Stanford White Architect (Rizzoli, $75) by Samuel White (the great-grandson) and Elizabeth White, with photography by Jonathan Wallen, is a loving collection of the works of the greatest of Gilded Age designers. White was born in 1853, and his taste and genius are everywhere apparent in the commercial and residential buildings he designed in the last decades of the 19th century. Sadly, he was just over 50 years old when he was shot by the jealous husband of a woman he was involved with. Even sadder is the fact that, due to commercial pressures, several of his greatest buildings have been demolished.
Georges Edouard Jeannert-Gris became Le Corbusier (Knopf, $45) in 1920 at the age of 33 when he joined with others to found a new magazine. As author Nicholas Fox Weber sees him, Corbusier had colossal self-esteem; at the age of 17, he began designing buildings without any training. The young Swiss left for Paris, where he was influenced by the Modernist movement bursting around him—Lalique the glass maker, Guimard, the designer, and Rodin. Corbusier’s creativity burst forth after the Armistice and his work remained vital into the 1960s. He and Mies van der Rohe were to have the greatest influence on contemporary architecture; this first full-length biography presents his life and work in fluid fashion.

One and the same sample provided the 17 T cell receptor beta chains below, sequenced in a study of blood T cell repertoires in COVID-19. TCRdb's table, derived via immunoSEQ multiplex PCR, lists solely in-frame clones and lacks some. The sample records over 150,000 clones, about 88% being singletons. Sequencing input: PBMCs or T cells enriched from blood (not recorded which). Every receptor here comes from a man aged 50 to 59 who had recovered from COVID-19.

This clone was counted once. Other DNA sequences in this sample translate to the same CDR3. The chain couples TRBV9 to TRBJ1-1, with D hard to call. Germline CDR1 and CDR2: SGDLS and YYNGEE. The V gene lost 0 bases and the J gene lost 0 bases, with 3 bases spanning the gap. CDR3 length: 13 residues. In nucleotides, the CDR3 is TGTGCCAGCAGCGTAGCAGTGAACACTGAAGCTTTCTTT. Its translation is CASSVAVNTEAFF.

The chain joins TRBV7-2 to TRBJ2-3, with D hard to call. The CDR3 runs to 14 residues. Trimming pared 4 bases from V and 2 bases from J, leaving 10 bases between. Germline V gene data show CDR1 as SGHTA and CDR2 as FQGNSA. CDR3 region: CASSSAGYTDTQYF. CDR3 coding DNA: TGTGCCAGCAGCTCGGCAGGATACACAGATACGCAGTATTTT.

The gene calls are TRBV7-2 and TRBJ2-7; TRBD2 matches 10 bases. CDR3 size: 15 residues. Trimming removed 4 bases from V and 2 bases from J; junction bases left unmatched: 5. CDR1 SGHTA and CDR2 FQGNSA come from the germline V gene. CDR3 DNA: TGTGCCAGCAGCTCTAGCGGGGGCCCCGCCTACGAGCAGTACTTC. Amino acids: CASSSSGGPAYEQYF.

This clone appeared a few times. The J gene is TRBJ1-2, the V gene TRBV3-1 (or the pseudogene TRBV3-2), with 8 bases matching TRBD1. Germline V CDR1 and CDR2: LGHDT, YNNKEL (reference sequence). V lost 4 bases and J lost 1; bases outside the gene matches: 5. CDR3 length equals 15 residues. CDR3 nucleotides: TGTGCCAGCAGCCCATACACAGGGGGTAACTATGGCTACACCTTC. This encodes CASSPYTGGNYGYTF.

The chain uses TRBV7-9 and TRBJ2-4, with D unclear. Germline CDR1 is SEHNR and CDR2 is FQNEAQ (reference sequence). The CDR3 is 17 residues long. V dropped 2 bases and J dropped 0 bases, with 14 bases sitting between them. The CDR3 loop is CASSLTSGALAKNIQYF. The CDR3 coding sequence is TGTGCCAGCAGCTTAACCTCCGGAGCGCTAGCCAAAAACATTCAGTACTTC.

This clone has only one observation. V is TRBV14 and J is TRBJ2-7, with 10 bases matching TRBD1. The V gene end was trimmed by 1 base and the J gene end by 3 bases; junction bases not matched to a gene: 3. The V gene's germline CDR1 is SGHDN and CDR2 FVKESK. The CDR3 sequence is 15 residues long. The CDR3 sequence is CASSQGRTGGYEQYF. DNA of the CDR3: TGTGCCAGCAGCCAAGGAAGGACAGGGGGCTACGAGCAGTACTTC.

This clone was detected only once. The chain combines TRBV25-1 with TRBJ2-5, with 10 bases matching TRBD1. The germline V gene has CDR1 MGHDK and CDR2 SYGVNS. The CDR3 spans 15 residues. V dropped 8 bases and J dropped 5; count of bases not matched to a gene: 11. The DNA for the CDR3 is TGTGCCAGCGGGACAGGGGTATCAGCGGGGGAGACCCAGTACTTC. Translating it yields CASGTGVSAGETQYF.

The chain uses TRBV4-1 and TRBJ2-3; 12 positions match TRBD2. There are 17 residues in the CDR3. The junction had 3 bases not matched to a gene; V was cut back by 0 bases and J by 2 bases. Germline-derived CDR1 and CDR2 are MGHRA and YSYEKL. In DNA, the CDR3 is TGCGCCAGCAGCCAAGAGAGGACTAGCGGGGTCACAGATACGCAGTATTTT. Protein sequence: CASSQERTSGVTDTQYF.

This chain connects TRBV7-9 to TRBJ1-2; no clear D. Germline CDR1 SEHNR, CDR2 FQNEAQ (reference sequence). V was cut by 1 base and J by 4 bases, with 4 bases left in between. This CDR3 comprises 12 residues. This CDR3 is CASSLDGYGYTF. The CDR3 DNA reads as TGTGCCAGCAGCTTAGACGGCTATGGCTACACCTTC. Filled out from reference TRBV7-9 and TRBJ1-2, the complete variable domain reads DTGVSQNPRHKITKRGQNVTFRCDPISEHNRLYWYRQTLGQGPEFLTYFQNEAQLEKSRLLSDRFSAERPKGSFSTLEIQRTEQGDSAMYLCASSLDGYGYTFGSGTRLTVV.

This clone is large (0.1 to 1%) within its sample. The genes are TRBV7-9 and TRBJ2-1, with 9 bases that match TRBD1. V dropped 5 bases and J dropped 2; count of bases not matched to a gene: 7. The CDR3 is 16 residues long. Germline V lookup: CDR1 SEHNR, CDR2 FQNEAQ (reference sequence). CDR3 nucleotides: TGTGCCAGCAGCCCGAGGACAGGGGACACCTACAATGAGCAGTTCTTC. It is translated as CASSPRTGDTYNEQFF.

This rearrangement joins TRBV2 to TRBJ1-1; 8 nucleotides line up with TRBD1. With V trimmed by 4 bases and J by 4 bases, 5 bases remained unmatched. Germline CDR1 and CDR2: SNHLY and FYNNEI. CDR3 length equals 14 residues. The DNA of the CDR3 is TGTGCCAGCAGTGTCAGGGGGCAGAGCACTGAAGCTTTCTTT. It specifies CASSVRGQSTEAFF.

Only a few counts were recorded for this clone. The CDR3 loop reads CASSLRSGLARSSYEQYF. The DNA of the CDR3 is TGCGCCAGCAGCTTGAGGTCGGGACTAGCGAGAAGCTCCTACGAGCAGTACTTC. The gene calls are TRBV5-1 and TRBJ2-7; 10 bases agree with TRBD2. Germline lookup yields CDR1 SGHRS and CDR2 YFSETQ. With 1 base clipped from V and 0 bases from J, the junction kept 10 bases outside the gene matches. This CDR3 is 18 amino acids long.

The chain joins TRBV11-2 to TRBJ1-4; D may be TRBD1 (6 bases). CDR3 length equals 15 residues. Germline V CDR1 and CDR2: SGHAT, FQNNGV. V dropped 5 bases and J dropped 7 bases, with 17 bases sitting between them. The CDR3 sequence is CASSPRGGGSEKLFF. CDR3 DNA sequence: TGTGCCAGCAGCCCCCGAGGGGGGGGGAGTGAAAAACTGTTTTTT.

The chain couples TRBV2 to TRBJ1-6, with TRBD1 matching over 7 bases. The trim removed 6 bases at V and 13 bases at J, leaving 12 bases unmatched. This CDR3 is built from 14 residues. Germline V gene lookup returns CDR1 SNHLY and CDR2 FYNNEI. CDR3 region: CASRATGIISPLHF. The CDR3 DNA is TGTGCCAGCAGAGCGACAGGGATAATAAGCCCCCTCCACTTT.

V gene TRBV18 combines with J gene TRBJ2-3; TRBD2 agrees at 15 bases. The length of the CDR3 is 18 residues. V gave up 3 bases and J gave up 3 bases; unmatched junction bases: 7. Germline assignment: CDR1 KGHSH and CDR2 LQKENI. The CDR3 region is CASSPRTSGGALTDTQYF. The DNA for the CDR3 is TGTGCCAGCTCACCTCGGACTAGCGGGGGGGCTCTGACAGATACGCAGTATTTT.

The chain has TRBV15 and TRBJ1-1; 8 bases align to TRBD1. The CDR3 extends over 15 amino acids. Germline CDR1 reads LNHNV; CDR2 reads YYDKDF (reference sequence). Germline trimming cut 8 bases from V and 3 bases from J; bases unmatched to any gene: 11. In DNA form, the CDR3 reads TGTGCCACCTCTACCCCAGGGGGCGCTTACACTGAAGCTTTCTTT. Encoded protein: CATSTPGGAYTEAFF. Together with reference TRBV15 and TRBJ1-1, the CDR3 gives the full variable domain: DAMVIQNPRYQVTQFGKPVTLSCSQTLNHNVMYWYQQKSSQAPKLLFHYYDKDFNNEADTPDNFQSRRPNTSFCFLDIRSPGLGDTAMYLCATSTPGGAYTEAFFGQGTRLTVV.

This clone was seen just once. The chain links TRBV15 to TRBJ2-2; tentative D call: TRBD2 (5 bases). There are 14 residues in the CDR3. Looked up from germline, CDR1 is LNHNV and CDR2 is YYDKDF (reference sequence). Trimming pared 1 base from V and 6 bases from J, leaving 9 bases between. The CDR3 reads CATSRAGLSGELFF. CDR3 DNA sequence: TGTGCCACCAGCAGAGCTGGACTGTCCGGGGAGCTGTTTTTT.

Can it be more than 50 years since the Guggenheim Museum opened? Yes, the gorgeous spread of the Museum in Frank Lloyd Wright: The Buildings (Rizzoli, $75) comes late in the book, with others of Wright’s most celebrated buildings: Beth Shalom in Elkins Park, Pennsylvania, and the Marin County Civic Center in California. This is a wonderful compendium of all of Wright’s completed buildings, a companion volume to Frank Lloyd Wright: The Houses, published three years ago. We owe Alan Weintraub (photos) and Alan Hess (text) gratitude for their work.